The two-story brick residence was quickly filled with thirty young men, guests just as in any other hotel. "If they don't like the place, they leave," said Judge Porterfield. "And if they do like it they must try to follow the rule. That's all." And the rule? "Try to do right."

By the summer of 1910, it was obvious that the need for such an establishment greatly outweighed the capacity of the Boys' Hotel. In April and May of that year alone, over 50 boys each month were turned away for lack of space. A bigger building would have to be built.

Judge Porterfield began a fundraising effort for a new building, and money quickly came in. Contributors ranged from the bigwigs of Kansas City business such as William Volker, John Taylor, William E. Lyons, Clifford B. Sloan, the KC Brewing Co., and Muehlebach Brewing Co., all the way down to the Madison School pupils of Room 2. In all, over $62,000 was raised for the new Boys' Hotel.

A site was selected at Admiral Blvd. and Flora, just one block east of The Paseo. The 140x160 foot lot was purchased at a discount from the Ararat Temple of Shriners. Architects Root & Siemens designed a modern, three story, concrete and masonry building which would house up to 102 boys. The first floor would have living rooms, class rooms and a library, while the sleeping quarters would be on the upper floors. The basement was to have a gymnasium of 30x60 feet and a 20x30 foot game room. Ground was broken in April of 1911 and the building was completed in October of that same year. More money was then raised to furnish the building, and several rooms were adopted and furnished by individual people and societies. The library was equipped by the Daughters of the American Revolution, Mrs. E. S. Yoemans furnished the living room, and the Missouri Council of United Commercial Travelers equipped the hospital room.

A formal house-warming celebration took place October 21, 1911 and hundreds of friends of the institution were welcomed in for a light luncheon and tour. E. Harry Kelly's Orchestra provided the music. The guests were visibly impressed by the place. The living room was filled with large chairs and lounges and was dominated by an 11 foot wide fireplace. The library was done in dark oak and furnished with window seats complete with clear views of the well manicured lawns outside.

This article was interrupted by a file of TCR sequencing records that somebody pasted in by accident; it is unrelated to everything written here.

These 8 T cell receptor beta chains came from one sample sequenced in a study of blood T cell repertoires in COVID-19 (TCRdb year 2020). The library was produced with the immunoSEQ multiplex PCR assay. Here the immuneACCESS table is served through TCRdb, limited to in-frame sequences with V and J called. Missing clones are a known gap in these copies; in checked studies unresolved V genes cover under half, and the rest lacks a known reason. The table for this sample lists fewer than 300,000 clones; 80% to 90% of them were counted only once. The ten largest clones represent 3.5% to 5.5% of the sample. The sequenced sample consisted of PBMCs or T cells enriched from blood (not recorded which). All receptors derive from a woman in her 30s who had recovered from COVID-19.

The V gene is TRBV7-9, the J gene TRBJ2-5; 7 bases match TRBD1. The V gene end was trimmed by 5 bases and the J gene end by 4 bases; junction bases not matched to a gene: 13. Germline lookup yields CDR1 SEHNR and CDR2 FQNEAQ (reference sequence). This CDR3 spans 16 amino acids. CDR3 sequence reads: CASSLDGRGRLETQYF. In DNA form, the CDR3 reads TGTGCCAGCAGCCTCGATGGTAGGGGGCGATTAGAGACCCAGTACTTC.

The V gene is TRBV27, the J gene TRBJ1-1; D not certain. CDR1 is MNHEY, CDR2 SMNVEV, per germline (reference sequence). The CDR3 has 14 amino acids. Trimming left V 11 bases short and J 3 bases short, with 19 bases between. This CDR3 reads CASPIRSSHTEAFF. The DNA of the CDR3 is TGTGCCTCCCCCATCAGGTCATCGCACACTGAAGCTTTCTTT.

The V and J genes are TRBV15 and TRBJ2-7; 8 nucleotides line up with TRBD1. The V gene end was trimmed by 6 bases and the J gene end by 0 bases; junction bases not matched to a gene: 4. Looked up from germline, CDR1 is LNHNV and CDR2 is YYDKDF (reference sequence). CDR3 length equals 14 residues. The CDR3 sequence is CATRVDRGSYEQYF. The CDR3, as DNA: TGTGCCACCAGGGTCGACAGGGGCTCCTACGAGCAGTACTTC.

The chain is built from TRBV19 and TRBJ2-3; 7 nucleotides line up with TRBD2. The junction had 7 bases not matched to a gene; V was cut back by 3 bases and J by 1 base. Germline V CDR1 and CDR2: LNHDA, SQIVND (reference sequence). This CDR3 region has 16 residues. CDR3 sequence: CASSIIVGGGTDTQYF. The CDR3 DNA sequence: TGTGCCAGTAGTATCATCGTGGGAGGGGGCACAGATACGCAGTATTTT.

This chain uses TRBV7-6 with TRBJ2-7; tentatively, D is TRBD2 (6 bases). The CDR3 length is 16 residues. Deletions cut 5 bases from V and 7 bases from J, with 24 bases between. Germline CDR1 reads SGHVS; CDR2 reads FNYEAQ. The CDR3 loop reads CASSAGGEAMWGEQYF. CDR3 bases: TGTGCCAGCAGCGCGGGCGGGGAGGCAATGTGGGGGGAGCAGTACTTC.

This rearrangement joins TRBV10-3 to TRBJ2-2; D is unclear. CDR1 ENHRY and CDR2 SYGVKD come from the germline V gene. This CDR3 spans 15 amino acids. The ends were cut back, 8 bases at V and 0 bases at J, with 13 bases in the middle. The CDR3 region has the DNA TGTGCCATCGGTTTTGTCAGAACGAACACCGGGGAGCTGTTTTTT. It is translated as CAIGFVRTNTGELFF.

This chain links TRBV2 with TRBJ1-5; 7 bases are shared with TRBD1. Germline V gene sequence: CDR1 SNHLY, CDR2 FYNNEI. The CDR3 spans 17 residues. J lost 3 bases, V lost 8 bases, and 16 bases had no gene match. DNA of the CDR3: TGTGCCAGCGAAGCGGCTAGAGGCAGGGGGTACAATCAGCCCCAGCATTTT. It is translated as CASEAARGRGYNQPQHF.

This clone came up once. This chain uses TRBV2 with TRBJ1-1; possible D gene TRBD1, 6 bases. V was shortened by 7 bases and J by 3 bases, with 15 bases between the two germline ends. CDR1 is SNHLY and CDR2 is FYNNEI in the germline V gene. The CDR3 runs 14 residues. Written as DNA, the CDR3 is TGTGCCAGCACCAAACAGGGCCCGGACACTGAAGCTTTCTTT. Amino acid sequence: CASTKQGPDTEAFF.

The sleeping rooms were set up to accommodate one, three or fifteen boys each. This was done on recommendations by juvenile authorities from around the country. The reason boiled down to this observation: "One boy himself is fairly sure to keep out of mischief, three or more serve to make a balance for good behavior, but two alone will raise the roof!"

All the costs of construction and furnishing the hotel were covered by donors, and nothing was left unpaid after the building opened. This allowed the hotel to operate without raising rates. It was calculated that the hotel would be self-sufficient with 80 boys in residence, a number they had no trouble reaching.

In November of 1912, Charles B. Hahn was appointed the superintendent of the Boys' Hotel. Hahn had been superintendent of the boys' department at the Independence Boulevard Christian Church since March of 1911 and began his work with boys as a parole officer in the juvenile court at Salt Lake City. It was a perfect fit.